# Determining the order of basicity of acetate, phenoxide, hydroperoxide, and hydroxide ions [duplicate]

Arrange the following ions in order of basicity:
(1) $\ce{CH3COO-}$ (acetate)
(2) $\ce{PhO-}$ (phenoxide)
(3) $\ce{HOO-}$ (hydroperoxide)
(4) $\ce{HO-}$ (hydroxide)

The first thing I see is that all of them have the same donor atom, i.e. oxygen.

In both $\ce{CH3COO-}$ and $\ce{PhO-}$, the charge is stabilized by resonance. So, they are least basic, $\ce{PhO-}$ being the less basic among the two as you can see that in case of $\ce{PhO-}$, the number of resonance structures are more than $\ce{CH3COO-}$.

Next, comparing $\ce{HO-}$ and $\ce{HOO-}$ I find that the negative charge on $\ce{O-}$in $\ce{HOO-}$ maybe slightly more stable as the charge may be shared by the other oxygen, whereas $\ce{HO-}$ has no such option.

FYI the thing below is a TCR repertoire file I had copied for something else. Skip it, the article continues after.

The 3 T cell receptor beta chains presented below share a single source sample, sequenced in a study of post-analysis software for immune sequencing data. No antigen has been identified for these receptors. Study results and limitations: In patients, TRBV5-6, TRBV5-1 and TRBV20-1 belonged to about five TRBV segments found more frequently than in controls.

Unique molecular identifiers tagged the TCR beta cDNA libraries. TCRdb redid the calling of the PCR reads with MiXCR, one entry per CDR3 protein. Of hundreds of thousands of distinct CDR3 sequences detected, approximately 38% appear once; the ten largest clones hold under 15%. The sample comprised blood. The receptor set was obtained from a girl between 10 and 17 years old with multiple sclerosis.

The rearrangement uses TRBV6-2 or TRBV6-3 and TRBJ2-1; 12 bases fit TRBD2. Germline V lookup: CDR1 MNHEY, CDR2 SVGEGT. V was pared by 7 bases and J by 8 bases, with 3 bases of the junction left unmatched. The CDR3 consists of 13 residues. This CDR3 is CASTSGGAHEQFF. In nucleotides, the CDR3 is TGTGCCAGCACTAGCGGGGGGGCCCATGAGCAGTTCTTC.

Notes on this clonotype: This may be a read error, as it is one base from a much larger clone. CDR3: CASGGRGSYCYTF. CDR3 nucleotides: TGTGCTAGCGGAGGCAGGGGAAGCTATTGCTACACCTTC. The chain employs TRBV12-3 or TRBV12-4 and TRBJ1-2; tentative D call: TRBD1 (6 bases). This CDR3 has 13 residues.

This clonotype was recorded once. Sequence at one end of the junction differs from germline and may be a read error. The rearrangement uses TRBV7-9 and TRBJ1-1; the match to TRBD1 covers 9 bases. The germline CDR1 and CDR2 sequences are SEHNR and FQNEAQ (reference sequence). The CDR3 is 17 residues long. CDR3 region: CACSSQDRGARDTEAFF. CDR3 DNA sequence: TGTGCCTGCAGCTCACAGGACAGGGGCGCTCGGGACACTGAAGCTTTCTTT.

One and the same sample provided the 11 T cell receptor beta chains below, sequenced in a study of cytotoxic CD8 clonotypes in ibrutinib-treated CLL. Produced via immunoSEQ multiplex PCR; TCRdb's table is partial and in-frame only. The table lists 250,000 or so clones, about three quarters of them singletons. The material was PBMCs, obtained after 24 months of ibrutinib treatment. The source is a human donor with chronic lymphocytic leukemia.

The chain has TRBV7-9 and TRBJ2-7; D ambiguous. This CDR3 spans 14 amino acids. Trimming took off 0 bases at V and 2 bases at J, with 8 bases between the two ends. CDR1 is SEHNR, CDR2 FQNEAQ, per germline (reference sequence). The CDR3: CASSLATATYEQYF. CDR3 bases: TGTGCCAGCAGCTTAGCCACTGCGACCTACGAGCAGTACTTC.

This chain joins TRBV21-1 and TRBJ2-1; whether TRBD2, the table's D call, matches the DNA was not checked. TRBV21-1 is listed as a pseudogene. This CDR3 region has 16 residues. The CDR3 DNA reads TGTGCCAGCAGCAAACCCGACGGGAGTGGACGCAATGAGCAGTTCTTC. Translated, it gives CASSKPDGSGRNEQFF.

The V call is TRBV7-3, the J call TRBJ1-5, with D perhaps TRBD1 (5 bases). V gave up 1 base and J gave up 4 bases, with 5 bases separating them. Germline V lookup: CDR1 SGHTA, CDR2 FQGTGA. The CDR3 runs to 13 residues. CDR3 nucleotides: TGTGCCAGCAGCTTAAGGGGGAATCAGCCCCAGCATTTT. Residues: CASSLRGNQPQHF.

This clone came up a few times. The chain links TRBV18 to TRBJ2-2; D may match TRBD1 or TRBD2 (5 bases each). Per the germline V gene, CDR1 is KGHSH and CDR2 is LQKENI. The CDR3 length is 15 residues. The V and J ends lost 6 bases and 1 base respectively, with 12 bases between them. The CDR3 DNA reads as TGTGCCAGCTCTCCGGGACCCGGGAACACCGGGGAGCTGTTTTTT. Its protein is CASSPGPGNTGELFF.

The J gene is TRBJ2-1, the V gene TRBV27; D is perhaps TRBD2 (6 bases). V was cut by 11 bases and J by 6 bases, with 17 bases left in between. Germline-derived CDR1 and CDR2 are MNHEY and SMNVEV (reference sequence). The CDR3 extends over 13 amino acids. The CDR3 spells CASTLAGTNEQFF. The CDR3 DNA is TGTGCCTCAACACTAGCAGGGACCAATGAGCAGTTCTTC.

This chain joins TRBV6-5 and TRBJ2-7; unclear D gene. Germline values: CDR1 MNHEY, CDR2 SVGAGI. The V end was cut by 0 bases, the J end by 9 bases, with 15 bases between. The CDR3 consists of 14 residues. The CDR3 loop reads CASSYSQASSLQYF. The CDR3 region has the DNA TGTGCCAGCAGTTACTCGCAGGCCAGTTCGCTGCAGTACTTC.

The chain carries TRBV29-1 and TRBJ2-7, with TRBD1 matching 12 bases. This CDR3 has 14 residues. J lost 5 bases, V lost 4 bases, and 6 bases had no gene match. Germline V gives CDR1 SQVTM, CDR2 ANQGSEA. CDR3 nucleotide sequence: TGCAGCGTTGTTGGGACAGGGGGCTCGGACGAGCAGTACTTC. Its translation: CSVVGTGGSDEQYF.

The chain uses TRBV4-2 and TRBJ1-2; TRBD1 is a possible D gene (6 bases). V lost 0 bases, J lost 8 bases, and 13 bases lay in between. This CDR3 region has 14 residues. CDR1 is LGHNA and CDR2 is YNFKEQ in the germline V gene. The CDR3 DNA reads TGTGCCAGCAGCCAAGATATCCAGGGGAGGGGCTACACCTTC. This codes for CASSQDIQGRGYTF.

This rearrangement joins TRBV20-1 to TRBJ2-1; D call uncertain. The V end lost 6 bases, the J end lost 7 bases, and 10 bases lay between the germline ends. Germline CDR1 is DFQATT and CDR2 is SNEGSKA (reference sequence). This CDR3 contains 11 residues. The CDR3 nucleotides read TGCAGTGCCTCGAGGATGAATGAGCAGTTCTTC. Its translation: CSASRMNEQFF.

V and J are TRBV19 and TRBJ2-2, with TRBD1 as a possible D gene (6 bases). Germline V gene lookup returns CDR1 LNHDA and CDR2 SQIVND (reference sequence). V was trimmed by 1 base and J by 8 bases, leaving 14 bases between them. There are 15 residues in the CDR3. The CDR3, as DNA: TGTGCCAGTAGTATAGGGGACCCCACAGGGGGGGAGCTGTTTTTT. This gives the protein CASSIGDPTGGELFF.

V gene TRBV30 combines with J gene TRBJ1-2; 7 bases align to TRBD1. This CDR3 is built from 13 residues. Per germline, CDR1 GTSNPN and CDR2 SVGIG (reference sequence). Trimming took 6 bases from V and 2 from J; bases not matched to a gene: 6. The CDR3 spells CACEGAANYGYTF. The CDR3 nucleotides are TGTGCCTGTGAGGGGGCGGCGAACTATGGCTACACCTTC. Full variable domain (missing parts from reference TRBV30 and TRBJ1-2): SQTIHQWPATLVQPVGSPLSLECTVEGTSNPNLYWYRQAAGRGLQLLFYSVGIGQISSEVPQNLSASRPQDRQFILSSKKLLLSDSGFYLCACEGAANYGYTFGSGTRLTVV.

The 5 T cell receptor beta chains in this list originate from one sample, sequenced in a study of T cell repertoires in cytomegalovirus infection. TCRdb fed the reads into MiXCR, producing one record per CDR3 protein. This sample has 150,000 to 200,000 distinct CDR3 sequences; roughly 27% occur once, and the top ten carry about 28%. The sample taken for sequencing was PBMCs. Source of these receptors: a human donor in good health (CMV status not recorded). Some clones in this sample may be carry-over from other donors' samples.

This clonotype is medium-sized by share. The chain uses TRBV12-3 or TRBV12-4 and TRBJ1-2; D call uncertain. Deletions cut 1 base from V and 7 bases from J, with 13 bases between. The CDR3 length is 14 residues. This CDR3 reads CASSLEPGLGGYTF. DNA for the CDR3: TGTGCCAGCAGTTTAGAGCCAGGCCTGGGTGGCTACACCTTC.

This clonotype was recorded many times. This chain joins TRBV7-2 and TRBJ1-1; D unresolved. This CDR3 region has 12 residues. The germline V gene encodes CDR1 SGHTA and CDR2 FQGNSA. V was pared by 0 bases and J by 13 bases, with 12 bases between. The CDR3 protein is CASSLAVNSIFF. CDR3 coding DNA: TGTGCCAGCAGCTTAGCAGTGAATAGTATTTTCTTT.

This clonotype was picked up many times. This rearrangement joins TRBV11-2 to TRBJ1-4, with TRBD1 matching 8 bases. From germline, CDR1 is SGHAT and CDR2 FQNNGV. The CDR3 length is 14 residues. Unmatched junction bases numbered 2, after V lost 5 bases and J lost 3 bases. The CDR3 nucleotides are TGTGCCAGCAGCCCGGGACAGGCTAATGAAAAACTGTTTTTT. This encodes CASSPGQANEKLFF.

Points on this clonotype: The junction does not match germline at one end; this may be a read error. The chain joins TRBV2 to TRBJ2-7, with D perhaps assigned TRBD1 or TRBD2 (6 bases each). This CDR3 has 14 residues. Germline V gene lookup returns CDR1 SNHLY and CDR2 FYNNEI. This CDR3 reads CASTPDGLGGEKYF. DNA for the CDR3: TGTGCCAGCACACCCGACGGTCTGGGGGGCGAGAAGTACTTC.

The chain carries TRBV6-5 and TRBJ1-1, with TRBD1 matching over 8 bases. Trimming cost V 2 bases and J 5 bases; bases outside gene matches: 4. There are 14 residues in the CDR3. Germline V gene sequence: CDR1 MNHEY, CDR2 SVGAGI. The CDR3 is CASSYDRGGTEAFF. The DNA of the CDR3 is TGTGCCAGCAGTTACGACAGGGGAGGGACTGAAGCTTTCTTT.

So I get the basicity order as 4 > 3 > 1 > 2. But the answer is 3 > 4 > 2 > 1. Where am I wrong?

You are partly wrong and partly right. The correct order is $4 > 3 > 2 > 1$ ($\mathrm pK_\mathrm a$ data taken from the Evans table):
$$\begin{array}{cc} \hline \text{Molecule} & \mathrm{p}K_\mathrm{a} \\ \hline \ce{CH3COOH} & 4.76 \\ \ce{C6H5OH} & 9.95 \\ \ce{H2O2} & 11.6 \\ \ce{H2O} & 15.7 \\ \hline \end{array}$$
Between hydroperoxide and hydroxide, the $\mathrm{p}K_\mathrm{a}$ values show that you are right in saying that the second oxygen in the hydroperoxide ion stabilises the negative charge. This operates entirely via an inductive effect, though. There is no resonance involved, which partly explains why both ions are more basic than phenoxide and acetate.